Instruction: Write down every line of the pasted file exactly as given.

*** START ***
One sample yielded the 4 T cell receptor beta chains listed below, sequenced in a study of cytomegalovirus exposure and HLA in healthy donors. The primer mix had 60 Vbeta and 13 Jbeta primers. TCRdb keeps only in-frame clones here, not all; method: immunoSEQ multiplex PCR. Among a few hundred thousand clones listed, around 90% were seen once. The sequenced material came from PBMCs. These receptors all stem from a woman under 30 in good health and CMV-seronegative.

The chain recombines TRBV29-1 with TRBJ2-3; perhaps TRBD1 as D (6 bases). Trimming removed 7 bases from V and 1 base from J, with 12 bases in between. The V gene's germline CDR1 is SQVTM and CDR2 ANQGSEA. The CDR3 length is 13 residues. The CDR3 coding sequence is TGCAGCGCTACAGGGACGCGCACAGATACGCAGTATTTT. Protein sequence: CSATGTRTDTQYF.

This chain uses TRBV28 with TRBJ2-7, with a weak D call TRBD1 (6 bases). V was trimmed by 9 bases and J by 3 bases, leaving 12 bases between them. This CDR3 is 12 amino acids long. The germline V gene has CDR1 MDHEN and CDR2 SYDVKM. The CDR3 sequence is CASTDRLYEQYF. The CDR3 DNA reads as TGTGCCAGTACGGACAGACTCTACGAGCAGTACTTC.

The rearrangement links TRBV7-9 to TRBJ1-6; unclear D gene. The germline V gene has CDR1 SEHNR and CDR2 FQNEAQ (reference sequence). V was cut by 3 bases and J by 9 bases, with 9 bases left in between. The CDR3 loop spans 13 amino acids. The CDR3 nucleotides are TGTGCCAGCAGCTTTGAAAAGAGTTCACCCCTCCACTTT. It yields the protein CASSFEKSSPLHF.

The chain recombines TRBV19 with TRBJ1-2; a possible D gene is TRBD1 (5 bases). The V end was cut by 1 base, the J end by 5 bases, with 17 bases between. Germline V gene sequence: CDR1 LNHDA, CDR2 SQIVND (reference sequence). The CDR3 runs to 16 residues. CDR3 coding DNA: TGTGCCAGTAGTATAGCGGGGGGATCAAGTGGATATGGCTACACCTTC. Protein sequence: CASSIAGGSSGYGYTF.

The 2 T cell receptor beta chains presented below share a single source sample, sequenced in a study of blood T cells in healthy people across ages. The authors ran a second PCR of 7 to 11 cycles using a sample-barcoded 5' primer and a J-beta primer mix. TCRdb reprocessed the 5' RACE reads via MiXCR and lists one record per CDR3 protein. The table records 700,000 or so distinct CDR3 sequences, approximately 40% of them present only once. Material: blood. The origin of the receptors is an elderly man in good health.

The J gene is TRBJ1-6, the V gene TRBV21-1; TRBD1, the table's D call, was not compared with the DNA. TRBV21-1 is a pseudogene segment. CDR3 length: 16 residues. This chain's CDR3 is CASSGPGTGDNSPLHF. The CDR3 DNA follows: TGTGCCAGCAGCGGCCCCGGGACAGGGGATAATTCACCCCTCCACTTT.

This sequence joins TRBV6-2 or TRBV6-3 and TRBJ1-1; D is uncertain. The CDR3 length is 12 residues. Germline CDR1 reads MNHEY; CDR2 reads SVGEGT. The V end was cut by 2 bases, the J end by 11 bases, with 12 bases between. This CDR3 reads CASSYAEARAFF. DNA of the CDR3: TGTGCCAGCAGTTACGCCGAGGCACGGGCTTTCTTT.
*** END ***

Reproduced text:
One sample yielded the 4 T cell receptor beta chains listed below, sequenced in a study of cytomegalovirus exposure and HLA in healthy donors. The primer mix had 60 Vbeta and 13 Jbeta primers. TCRdb keeps only in-frame clones here, not all; method: immunoSEQ multiplex PCR. Among a few hundred thousand clones listed, around 90% were seen once. The sequenced material came from PBMCs. These receptors all stem from a woman under 30 in good health and CMV-seronegative.

The chain recombines TRBV29-1 with TRBJ2-3; perhaps TRBD1 as D (6 bases). Trimming removed 7 bases from V and 1 base from J, with 12 bases in between. The V gene's germline CDR1 is SQVTM and CDR2 ANQGSEA. The CDR3 length is 13 residues. The CDR3 coding sequence is TGCAGCGCTACAGGGACGCGCACAGATACGCAGTATTTT. Protein sequence: CSATGTRTDTQYF.

This chain uses TRBV28 with TRBJ2-7, with a weak D call TRBD1 (6 bases). V was trimmed by 9 bases and J by 3 bases, leaving 12 bases between them. This CDR3 is 12 amino acids long. The germline V gene has CDR1 MDHEN and CDR2 SYDVKM. The CDR3 sequence is CASTDRLYEQYF. The CDR3 DNA reads as TGTGCCAGTACGGACAGACTCTACGAGCAGTACTTC.

The rearrangement links TRBV7-9 to TRBJ1-6; unclear D gene. The germline V gene has CDR1 SEHNR and CDR2 FQNEAQ (reference sequence). V was cut by 3 bases and J by 9 bases, with 9 bases left in between. The CDR3 loop spans 13 amino acids. The CDR3 nucleotides are TGTGCCAGCAGCTTTGAAAAGAGTTCACCCCTCCACTTT. It yields the protein CASSFEKSSPLHF.

The chain recombines TRBV19 with TRBJ1-2; a possible D gene is TRBD1 (5 bases). The V end was cut by 1 base, the J end by 5 bases, with 17 bases between. Germline V gene sequence: CDR1 LNHDA, CDR2 SQIVND (reference sequence). The CDR3 runs to 16 residues. CDR3 coding DNA: TGTGCCAGTAGTATAGCGGGGGGATCAAGTGGATATGGCTACACCTTC. Protein sequence: CASSIAGGSSGYGYTF.

The 2 T cell receptor beta chains presented below share a single source sample, sequenced in a study of blood T cells in healthy people across ages. The authors ran a second PCR of 7 to 11 cycles using a sample-barcoded 5' primer and a J-beta primer mix. TCRdb reprocessed the 5' RACE reads via MiXCR and lists one record per CDR3 protein. The table records 700,000 or so distinct CDR3 sequences, approximately 40% of them present only once. Material: blood. The origin of the receptors is an elderly man in good health.

The J gene is TRBJ1-6, the V gene TRBV21-1; TRBD1, the table's D call, was not compared with the DNA. TRBV21-1 is a pseudogene segment. CDR3 length: 16 residues. This chain's CDR3 is CASSGPGTGDNSPLHF. The CDR3 DNA follows: TGTGCCAGCAGCGGCCCCGGGACAGGGGATAATTCACCCCTCCACTTT.

This sequence joins TRBV6-2 or TRBV6-3 and TRBJ1-1; D is uncertain. The CDR3 length is 12 residues. Germline CDR1 reads MNHEY; CDR2 reads SVGEGT. The V end was cut by 2 bases, the J end by 11 bases, with 12 bases between. This CDR3 reads CASSYAEARAFF. DNA of the CDR3: TGTGCCAGCAGTTACGCCGAGGCACGGGCTTTCTTT.